Want to Win? Stay Focused on What Matters Most
Everyone has the same number of hours in each day, so why are some people far more productive than others? The most direct reason: discipline. Sure, other elements are part of a bigger explanation – performance, systems, focus, priorities, accountability – but none of them are possible without discipline.
Laura Stack, a fascinating speaker and author I recently interviewed on my Start With a Win podcast, had a built-in advantage in the discipline department. As the daughter of a U.S. Air Force Colonel, Laura grew up in a very structured, militaristic household on the Air Force Academy base in Colorado Springs.
“I loved it,” she told me, “I really didn’t know anything different.”
Laura’s disciplined upbringing serves her well. For 27 years she’s made her living sharing her thoughts on productivity, performance and making full use of the 24 hours we all have each day. She’s written eight books, with more on the way.
Funny thing is, she doesn’t really enjoy writing. But she does it – and even prioritizes it – because it brings her the highest return on her investment of time. Her books deliver her insights to the widest range of people, which in turn leads to speaking engagements and other opportunities. Her disciplined approach to writing illustrates one of the great points she made on the podcast.
Here’s a rundown of key insights she shared:
• The most important activities are usually hard – and not that fun
Even with her disciplined background, Laura procrastinates. We all do. We can all find plenty of things we’d rather be doing than the one thing we ought to be doing. The trick is staying focused on your most vital activities each day – and getting them done when you’re at your best.
• Block your time to make the most of your peak periods
Most of us tend to be energized and operating at maximum capacity at certain times each day. For Laura, it’s 11 AM to 12:30 PM. She devotes that 90 minutes to difficult activities that demand her full attention and focus. It might be something creative, something strategic, or something she simply won’t have the energy to excel at later in the day. She knows spending this critical time on anything less important – checking emails, for instance – is a waste.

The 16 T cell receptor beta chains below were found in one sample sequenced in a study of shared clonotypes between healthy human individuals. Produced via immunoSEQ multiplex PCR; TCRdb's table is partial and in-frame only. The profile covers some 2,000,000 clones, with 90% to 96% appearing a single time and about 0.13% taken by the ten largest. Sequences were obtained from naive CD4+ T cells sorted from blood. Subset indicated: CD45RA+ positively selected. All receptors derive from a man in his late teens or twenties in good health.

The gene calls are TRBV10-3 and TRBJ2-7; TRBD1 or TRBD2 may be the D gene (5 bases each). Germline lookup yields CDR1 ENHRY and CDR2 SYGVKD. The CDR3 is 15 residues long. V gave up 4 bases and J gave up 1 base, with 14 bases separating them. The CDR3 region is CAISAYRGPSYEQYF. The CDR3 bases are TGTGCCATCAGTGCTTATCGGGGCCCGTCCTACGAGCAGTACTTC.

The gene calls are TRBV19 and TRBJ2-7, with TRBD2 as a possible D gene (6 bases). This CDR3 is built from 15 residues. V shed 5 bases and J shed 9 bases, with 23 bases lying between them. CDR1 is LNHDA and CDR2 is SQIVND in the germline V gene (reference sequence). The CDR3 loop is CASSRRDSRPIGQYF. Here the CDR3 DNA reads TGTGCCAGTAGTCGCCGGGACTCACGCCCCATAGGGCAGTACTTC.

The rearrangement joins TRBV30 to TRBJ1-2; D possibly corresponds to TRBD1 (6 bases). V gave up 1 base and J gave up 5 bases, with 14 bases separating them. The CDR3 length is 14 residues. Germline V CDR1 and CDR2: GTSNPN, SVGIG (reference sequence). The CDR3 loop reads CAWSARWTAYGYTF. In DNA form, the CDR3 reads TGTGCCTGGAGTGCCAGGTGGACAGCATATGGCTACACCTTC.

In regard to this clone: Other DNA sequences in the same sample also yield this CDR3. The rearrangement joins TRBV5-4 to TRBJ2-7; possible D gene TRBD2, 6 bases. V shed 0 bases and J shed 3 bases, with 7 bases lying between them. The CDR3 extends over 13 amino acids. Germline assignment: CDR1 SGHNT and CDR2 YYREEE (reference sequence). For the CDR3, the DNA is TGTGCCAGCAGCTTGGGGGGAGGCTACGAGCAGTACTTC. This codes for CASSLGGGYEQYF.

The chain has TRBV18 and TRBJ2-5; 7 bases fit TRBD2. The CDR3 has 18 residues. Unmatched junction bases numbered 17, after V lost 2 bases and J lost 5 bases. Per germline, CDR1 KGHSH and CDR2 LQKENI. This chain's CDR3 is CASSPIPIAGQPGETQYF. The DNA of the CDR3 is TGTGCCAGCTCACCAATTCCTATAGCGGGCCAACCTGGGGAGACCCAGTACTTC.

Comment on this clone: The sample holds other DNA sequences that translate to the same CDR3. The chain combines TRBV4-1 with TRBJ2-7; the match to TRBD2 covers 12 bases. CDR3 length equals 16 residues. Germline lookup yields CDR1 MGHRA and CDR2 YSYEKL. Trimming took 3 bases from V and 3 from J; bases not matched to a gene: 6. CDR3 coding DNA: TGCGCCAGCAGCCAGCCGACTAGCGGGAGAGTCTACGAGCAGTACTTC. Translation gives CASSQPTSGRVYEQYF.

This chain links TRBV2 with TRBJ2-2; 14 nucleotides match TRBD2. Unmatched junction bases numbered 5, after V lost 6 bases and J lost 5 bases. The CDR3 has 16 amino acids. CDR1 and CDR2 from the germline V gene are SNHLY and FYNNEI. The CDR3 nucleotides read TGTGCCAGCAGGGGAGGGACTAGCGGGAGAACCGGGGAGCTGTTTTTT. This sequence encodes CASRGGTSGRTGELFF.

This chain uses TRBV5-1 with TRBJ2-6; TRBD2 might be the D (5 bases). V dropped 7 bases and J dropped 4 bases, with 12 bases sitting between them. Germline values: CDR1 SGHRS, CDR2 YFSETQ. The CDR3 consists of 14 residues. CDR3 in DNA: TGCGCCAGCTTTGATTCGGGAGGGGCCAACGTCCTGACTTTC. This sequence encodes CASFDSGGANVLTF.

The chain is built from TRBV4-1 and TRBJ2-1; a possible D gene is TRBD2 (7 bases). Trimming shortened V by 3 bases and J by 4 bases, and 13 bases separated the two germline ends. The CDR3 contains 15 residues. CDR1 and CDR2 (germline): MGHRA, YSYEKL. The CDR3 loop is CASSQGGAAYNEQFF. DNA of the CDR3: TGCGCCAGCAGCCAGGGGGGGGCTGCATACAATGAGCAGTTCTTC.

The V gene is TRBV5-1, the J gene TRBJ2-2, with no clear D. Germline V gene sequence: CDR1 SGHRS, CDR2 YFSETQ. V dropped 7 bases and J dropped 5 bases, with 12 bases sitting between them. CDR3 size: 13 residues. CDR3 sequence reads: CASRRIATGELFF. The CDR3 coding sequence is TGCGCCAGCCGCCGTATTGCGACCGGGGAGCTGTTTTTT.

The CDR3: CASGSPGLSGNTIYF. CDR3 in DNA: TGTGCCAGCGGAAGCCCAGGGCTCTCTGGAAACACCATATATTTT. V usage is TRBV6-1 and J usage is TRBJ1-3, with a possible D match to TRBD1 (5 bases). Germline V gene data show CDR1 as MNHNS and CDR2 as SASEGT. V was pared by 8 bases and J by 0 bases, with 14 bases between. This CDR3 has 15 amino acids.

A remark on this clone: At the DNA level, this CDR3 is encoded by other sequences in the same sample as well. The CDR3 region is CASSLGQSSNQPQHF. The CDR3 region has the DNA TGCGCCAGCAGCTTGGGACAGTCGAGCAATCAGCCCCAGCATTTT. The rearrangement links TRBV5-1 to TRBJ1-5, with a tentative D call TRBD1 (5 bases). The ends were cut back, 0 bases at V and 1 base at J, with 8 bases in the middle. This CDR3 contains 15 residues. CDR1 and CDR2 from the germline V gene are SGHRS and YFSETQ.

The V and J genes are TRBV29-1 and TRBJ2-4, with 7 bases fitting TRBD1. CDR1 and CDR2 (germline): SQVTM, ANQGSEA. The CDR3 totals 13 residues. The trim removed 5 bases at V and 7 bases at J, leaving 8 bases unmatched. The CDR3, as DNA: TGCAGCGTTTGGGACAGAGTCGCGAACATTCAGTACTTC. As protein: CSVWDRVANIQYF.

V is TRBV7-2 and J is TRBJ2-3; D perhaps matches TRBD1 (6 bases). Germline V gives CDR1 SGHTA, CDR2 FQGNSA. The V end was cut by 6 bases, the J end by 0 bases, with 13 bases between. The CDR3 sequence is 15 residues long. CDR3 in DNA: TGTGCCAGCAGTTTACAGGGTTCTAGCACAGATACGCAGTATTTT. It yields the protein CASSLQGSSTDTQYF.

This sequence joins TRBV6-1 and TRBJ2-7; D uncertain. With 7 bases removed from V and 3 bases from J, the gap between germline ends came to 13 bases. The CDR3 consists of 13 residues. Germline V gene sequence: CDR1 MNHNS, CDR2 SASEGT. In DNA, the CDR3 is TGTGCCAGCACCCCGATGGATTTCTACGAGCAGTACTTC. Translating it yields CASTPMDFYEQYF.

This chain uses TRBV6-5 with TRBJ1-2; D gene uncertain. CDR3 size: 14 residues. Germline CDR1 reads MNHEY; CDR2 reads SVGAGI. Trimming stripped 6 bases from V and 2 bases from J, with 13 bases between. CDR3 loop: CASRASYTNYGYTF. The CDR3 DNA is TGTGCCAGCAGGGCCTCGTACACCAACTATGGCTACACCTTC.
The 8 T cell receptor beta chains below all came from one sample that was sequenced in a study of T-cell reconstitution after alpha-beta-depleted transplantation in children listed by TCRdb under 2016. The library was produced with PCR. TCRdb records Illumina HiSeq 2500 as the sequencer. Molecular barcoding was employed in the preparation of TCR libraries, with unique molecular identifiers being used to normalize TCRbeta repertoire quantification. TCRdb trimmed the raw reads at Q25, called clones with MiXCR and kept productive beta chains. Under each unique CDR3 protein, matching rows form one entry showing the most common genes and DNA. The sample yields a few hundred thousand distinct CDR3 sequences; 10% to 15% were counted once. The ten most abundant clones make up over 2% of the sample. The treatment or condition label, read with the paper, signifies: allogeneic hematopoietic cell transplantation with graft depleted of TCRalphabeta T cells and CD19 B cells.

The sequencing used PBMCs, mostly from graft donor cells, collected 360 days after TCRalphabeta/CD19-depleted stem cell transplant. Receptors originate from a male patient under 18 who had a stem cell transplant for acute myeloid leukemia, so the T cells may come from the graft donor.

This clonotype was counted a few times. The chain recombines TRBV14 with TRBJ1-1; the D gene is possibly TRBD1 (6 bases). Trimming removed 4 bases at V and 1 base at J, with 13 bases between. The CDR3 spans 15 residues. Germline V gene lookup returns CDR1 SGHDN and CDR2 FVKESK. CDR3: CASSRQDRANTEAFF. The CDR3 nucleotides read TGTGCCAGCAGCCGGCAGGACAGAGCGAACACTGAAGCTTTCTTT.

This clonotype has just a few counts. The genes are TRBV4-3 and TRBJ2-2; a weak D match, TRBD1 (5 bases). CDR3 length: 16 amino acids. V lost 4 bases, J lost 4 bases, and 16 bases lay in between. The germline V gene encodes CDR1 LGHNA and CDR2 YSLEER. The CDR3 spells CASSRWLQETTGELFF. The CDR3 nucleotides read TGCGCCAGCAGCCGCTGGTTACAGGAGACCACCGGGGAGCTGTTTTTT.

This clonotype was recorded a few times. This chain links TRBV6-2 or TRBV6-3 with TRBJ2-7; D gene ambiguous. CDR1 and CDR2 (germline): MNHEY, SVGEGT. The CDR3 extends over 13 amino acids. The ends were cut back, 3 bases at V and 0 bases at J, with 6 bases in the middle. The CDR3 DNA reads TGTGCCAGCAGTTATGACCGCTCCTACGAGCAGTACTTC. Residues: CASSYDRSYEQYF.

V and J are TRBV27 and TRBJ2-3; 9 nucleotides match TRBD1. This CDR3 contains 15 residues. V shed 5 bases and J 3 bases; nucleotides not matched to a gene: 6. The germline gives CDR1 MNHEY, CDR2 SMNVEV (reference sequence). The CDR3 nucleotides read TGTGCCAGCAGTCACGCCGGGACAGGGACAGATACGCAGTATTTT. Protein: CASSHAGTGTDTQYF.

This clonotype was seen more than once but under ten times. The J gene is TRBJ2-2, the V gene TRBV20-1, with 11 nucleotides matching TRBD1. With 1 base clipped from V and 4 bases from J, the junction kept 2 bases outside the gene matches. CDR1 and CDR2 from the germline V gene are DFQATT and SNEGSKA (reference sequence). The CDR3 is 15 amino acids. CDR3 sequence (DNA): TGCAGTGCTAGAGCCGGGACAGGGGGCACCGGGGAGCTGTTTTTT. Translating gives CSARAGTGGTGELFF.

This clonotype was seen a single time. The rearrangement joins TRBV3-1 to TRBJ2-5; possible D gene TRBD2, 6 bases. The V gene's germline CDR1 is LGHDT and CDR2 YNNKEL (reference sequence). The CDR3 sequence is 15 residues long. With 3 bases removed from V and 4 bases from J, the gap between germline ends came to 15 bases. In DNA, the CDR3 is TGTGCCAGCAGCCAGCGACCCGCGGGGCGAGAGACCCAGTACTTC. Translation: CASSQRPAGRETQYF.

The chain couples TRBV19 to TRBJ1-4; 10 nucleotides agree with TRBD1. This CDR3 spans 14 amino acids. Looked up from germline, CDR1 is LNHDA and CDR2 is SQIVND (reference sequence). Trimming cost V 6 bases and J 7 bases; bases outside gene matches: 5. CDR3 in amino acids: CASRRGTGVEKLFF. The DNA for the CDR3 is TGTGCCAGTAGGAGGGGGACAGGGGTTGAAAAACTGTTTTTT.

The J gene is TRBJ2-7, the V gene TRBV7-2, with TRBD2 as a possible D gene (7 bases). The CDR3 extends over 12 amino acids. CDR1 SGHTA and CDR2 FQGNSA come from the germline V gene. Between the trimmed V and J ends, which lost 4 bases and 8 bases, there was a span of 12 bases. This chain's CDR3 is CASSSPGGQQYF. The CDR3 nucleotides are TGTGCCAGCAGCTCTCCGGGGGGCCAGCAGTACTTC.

• Turn technology off
It takes seven minutes for an adult to ramp up to a state of full attention and focus, so trying to get there amid the dings of incoming emails or the vibration of your cell phone is a mistake. During your time-blocked period of peak performance, turn everything off. The biggest obstacle to productivity is distraction, and the best way to avoid it is unplugging when you need to.
• Avoid the trap of to-do lists
Massive to-do lists are an invitation to tackle quick, easy jobs in order to feel the reward of knocking them off the list. The predictable result: running out of time and energy before getting to the more important things. It’s a trap. Instead, Laura uses the Tasks function in Microsoft Outlook to organize, schedule, and prioritize her work. It helps her maximize her time and formalize her follow-ups. The key is that it’s a system, not a list – and having a system is critical to success.
Productivity experts like Laura reinforce many of the concepts we hear from top performers time and time again. Fact is, most of us know what we should be doing, but we just don’t get it done. Ultimately, discipline is doing what you need to do – over and over and over until it becomes habit.
Laura Stack, CEO of Productivity Pro ®, is a member of the Speaker Hall of Fame. She’s an author, columnist, spokesperson, educator, industry leader and, most importantly, a wife and mother of three. Find out more at https://theproductivitypro.com/.